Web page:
Meatball Hater Jean Shepherd Is Stirring New York
Saturday - September 15, 1956
Last Update: 05-10-2015
NEW YORK (INS) - California has Frank Sinatra, Tennessee has Elvis Presley, and New York has meatball harer Jean Shepherd.
Not since the bobby-soxers swooned over Sinatra has there been such hysterical mass reaction to a personality. The histrionlcs rival even those accorded Elvis.
Talks Between Platters
Shepherd doesn't sing - he just talks his way into the emotions of his listeners while spinning an occasional record. But no one suspected (least of all his radio bosses) how much disc jockey Shepherd meant to his sheep until the day he was tossed off the airwaves.
Rumor had it that he got the sack because of an impromptu commercial plug for a soap manufacturer. But he said:
"That's not true. The real reason was because the people higher up thought I was too highbrow and too uncommercial!"
When the doting flock found their high priest had been given his walking papers they roared their disapproval via telephone, telegraph and fan letters.
Now, Shepherd is not only back at his old stand on New York's WOR, but he'll be heard coast-to-coast seven nights a week over the ABC Network beginning Oct. 22.
Meanwhile he's filming an anti-meatball. "Stream-of-Consciousness" movie calculated to turn "squares" into "night-people.
The "Stream-of-Consciousness" angle plays a big role in Shepherd's total effect on radio listeners.
"It's a very peculiar show," he admitted. "I guess you might call my approach a new form of verbal literature.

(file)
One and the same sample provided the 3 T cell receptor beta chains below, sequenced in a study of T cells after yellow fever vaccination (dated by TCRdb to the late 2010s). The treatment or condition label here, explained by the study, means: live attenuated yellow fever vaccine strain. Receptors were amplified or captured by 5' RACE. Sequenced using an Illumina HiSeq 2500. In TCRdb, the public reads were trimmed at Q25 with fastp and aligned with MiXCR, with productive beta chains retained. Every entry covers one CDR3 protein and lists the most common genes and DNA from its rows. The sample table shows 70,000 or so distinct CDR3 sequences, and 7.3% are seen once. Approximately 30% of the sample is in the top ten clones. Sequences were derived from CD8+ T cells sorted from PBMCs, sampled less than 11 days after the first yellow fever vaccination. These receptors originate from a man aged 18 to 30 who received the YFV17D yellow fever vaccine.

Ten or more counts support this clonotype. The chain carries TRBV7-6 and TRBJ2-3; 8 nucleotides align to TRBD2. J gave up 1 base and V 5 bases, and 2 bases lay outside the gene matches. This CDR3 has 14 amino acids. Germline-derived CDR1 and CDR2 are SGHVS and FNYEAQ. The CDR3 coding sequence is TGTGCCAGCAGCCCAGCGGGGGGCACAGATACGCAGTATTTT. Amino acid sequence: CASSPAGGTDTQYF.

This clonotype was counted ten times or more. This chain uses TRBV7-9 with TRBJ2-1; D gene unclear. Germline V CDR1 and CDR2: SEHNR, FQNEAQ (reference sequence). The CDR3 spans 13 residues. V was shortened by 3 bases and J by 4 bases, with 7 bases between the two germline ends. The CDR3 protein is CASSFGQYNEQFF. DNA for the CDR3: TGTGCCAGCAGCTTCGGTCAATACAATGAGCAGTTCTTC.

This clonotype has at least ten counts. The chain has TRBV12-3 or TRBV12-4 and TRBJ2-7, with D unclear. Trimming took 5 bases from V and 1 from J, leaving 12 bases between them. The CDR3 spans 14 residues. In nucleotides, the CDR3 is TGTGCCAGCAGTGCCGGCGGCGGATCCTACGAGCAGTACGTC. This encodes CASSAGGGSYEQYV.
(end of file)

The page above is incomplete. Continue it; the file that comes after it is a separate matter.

"But It's not a highbrow show and I don't consider myself as intellectual. I used the same thought processes that anybody else use - whether he's an intellectual or a slob.
Irony, not Satire
A national magazine recently listed Shepherd as one of the top five satirists in the nation, but he brushed this off with:
"It isn't so much satire as it is irony. And 90 percent of my show is based on humor."
The disc jockey, a smallish, brown-haired man in horn-rimmed glasses, says his strange powers of communication stem from his early psychological studies at the University of Indiana.
"l had the usual ambitions to be a writer,' he declared, "but I finally drifted into the radio."
The Freudian-inspired DJ was heard regularly over Cincinnati's station WSAI for four years and Philadelphia's station KYW for two years before he decided to head to New York two years ago.
"When l left Cincinnati the same thing happened just as it did in New York the other day when I went off the air. It's just because the people listening in feel emotionally involved and that my life is part of theirs."
Explains 'Night People'
Because Shepherd's show is aired in the late hours of the night, his listeners are tabbed as "night people."
"But by 'night people.'" Shepherd insisted, "l don't mean people who work at night. I mean people who are more concerned with Ideas than they are with things.''
Shepherd doesn't pretend to be any different from anybody else. He even worked his way through college by firing blast furnaces and he played football in school.
"If that isn't normal," he said, "what is?"
The trouble with most people, he figures, is the fear of admitting what they are.
"People would be better off to admit they're slobs - and to realize that everybody else is a slob too. You know what I'd like to see? I'd like to see John Foster Dulles changing a tire in the rain."
The former Chicagoan who wrote a book called "I, Libertine," to air his rebellion against the "day people's" world, observed that one of the curses of our age is "creeping meatballism."
"It's everywhere," he complained bitterly, "in three-tone cars, Ed Sullivan, and the Book-of-the-Month Club. Meatball stalks the land!" ||
|Not Determined yet|
|Engineer and others in Booth